Since disbanding the punk-fueled band Chisel in the late '90s, Ted Leo has emerged as a pub-rock hero, championing everyone from the Specials to Thin Lizzy while also creating his own revved-up version of the real thing. He takes something you might not think you had any particular opinion on -- say, the Squeeze catalog, Stiff Records, Split Enz, and yet more Thin Lizzy -- and throws it all back in your face, reworded and individually stamped and rebirthed.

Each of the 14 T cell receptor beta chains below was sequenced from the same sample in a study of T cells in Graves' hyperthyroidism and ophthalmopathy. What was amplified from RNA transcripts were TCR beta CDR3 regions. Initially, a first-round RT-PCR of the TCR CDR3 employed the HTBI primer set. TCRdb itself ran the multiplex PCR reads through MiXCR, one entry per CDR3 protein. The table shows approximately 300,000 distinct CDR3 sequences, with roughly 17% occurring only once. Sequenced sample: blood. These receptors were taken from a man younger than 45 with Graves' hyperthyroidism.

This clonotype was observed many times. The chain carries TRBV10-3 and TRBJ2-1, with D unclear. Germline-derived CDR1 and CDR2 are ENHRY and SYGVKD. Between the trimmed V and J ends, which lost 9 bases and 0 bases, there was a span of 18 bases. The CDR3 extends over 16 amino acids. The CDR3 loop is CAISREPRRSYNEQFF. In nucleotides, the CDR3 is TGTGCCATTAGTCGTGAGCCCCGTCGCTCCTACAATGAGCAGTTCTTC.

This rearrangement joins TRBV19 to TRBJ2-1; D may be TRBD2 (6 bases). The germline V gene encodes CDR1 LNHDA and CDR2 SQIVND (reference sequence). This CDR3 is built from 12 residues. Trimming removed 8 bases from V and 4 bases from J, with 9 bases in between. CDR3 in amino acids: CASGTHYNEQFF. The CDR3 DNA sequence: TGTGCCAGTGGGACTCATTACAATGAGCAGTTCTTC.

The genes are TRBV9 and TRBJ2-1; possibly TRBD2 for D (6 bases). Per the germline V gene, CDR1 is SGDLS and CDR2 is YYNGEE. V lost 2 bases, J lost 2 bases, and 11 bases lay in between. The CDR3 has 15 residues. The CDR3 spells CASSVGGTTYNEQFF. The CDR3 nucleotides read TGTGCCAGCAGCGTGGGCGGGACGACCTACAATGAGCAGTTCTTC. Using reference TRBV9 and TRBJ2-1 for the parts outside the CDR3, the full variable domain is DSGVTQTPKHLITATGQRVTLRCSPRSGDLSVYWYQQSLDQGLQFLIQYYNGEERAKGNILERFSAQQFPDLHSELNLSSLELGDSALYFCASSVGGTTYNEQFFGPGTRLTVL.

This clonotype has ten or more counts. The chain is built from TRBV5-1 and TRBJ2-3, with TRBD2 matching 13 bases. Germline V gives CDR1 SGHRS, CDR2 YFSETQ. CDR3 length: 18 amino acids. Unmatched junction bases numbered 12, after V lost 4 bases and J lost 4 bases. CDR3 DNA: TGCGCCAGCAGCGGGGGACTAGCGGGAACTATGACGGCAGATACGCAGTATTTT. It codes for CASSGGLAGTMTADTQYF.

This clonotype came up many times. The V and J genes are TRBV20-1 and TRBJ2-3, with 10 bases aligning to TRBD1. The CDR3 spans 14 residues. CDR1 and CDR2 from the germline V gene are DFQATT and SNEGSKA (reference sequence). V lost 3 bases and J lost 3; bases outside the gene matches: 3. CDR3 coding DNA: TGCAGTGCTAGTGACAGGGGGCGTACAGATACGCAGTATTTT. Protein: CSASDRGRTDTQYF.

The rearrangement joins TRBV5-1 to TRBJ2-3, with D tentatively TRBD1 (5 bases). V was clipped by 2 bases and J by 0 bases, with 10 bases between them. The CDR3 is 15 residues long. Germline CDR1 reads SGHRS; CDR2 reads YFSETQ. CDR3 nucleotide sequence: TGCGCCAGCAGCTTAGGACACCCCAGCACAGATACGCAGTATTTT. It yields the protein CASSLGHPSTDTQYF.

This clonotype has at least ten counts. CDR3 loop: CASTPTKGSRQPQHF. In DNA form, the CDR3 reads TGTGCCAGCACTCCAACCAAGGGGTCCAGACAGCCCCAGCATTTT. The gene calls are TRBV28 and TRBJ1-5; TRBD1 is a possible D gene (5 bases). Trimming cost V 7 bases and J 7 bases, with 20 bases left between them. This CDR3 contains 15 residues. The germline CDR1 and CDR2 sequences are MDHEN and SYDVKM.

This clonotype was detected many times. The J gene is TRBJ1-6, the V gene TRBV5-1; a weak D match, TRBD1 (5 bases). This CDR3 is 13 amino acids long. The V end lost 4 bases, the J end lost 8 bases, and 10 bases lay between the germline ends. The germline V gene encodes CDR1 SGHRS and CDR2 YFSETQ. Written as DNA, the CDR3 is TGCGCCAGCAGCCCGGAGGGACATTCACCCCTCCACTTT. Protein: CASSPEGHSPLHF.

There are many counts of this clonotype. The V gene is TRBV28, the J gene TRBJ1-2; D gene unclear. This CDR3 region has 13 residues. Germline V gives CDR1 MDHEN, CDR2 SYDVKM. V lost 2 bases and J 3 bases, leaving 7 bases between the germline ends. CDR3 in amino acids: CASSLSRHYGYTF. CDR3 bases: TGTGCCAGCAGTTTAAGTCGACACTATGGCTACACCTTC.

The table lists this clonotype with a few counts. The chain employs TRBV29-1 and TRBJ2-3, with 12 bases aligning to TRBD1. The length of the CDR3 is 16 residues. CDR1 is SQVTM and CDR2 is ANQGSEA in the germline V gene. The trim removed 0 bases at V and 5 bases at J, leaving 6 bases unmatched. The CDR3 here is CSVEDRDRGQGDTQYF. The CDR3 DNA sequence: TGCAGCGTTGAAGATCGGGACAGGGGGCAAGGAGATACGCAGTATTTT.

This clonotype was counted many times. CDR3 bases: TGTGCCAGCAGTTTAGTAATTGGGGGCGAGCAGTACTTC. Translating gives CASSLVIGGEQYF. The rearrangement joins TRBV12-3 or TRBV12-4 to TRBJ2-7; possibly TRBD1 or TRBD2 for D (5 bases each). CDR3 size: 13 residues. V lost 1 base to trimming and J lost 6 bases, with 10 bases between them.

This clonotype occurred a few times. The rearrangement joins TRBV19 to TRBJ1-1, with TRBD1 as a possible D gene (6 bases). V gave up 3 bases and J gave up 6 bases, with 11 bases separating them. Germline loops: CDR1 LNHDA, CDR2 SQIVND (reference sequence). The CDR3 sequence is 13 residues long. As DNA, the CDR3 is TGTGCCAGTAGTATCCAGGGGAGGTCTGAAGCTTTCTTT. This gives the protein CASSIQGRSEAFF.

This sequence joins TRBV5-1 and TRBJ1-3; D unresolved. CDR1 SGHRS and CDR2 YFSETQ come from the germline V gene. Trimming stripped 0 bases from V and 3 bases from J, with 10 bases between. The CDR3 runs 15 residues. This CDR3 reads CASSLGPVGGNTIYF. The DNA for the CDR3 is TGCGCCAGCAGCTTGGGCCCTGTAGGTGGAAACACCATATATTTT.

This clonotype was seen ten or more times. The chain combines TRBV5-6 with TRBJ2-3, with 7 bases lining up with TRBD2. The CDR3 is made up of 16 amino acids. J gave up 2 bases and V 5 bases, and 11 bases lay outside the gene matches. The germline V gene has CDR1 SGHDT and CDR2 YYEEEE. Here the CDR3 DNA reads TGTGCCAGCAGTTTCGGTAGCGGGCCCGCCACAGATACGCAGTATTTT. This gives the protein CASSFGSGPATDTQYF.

After last year's Billy Bragg-style EP Tell Balgeary, Balgury Is Dead and his alarming vocal-cord blowout, Leo is back with a full-length that steals more from his days with Chisel: The songs are all marked by muscle and bluster, with only a few moments of expanded palette, like the Celtic-style soul of "Counting Down the Hours." It's not a revelation: Leo is at a place he's been before. But the strong points remain -- check the melody on the opening "Me & Mia" or the section on "Little Dawn" where he sings, "Stretch out your weary hand to mine, it's all right," before he seems to put a finger to his lips and go "Shhh," like it's no big deal. Leo is delivering old-school rock melodrama: All he asks is that you believe him for a little bit.
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